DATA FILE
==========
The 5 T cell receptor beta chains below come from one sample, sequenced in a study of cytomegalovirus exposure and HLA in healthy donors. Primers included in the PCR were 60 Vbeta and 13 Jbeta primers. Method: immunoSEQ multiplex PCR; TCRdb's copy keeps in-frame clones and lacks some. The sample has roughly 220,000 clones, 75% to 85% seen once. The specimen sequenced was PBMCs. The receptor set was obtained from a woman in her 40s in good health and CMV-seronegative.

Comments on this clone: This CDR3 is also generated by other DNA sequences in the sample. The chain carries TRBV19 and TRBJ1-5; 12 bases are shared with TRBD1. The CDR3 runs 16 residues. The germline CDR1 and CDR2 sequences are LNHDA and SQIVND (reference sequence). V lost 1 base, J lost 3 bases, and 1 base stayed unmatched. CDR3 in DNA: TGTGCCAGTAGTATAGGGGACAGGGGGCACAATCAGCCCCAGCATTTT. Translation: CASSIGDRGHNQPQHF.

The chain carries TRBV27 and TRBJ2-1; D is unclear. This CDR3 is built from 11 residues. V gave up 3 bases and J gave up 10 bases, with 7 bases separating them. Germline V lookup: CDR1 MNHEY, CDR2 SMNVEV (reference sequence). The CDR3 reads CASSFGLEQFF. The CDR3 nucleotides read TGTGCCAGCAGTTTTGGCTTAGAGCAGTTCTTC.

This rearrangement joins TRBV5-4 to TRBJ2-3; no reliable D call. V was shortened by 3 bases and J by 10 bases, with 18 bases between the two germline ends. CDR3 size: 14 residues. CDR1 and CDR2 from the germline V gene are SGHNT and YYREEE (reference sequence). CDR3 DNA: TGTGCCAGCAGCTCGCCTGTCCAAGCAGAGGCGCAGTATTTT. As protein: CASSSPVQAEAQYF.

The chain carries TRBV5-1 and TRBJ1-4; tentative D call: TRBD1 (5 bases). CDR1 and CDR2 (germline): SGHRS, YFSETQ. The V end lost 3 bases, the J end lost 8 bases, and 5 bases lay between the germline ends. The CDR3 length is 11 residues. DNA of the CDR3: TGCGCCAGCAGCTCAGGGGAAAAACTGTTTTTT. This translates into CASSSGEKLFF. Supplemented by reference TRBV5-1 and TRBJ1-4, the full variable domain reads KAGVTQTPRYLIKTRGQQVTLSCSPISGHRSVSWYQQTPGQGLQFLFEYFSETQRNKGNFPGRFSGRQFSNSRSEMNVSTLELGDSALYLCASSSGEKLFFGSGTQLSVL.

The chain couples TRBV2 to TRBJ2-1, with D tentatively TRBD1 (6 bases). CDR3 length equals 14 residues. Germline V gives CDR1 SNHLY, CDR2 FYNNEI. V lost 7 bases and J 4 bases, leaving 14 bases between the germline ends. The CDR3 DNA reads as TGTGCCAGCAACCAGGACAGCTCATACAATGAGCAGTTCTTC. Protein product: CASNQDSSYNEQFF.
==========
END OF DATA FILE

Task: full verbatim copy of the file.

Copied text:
The 5 T cell receptor beta chains below come from one sample, sequenced in a study of cytomegalovirus exposure and HLA in healthy donors. Primers included in the PCR were 60 Vbeta and 13 Jbeta primers. Method: immunoSEQ multiplex PCR; TCRdb's copy keeps in-frame clones and lacks some. The sample has roughly 220,000 clones, 75% to 85% seen once. The specimen sequenced was PBMCs. The receptor set was obtained from a woman in her 40s in good health and CMV-seronegative.

Comments on this clone: This CDR3 is also generated by other DNA sequences in the sample. The chain carries TRBV19 and TRBJ1-5; 12 bases are shared with TRBD1. The CDR3 runs 16 residues. The germline CDR1 and CDR2 sequences are LNHDA and SQIVND (reference sequence). V lost 1 base, J lost 3 bases, and 1 base stayed unmatched. CDR3 in DNA: TGTGCCAGTAGTATAGGGGACAGGGGGCACAATCAGCCCCAGCATTTT. Translation: CASSIGDRGHNQPQHF.

The chain carries TRBV27 and TRBJ2-1; D is unclear. This CDR3 is built from 11 residues. V gave up 3 bases and J gave up 10 bases, with 7 bases separating them. Germline V lookup: CDR1 MNHEY, CDR2 SMNVEV (reference sequence). The CDR3 reads CASSFGLEQFF. The CDR3 nucleotides read TGTGCCAGCAGTTTTGGCTTAGAGCAGTTCTTC.

This rearrangement joins TRBV5-4 to TRBJ2-3; no reliable D call. V was shortened by 3 bases and J by 10 bases, with 18 bases between the two germline ends. CDR3 size: 14 residues. CDR1 and CDR2 from the germline V gene are SGHNT and YYREEE (reference sequence). CDR3 DNA: TGTGCCAGCAGCTCGCCTGTCCAAGCAGAGGCGCAGTATTTT. As protein: CASSSPVQAEAQYF.

The chain carries TRBV5-1 and TRBJ1-4; tentative D call: TRBD1 (5 bases). CDR1 and CDR2 (germline): SGHRS, YFSETQ. The V end lost 3 bases, the J end lost 8 bases, and 5 bases lay between the germline ends. The CDR3 length is 11 residues. DNA of the CDR3: TGCGCCAGCAGCTCAGGGGAAAAACTGTTTTTT. This translates into CASSSGEKLFF. Supplemented by reference TRBV5-1 and TRBJ1-4, the full variable domain reads KAGVTQTPRYLIKTRGQQVTLSCSPISGHRSVSWYQQTPGQGLQFLFEYFSETQRNKGNFPGRFSGRQFSNSRSEMNVSTLELGDSALYLCASSSGEKLFFGSGTQLSVL.

The chain couples TRBV2 to TRBJ2-1, with D tentatively TRBD1 (6 bases). CDR3 length equals 14 residues. Germline V gives CDR1 SNHLY, CDR2 FYNNEI. V lost 7 bases and J 4 bases, leaving 14 bases between the germline ends. The CDR3 DNA reads as TGTGCCAGCAACCAGGACAGCTCATACAATGAGCAGTTCTTC. Protein product: CASNQDSSYNEQFF.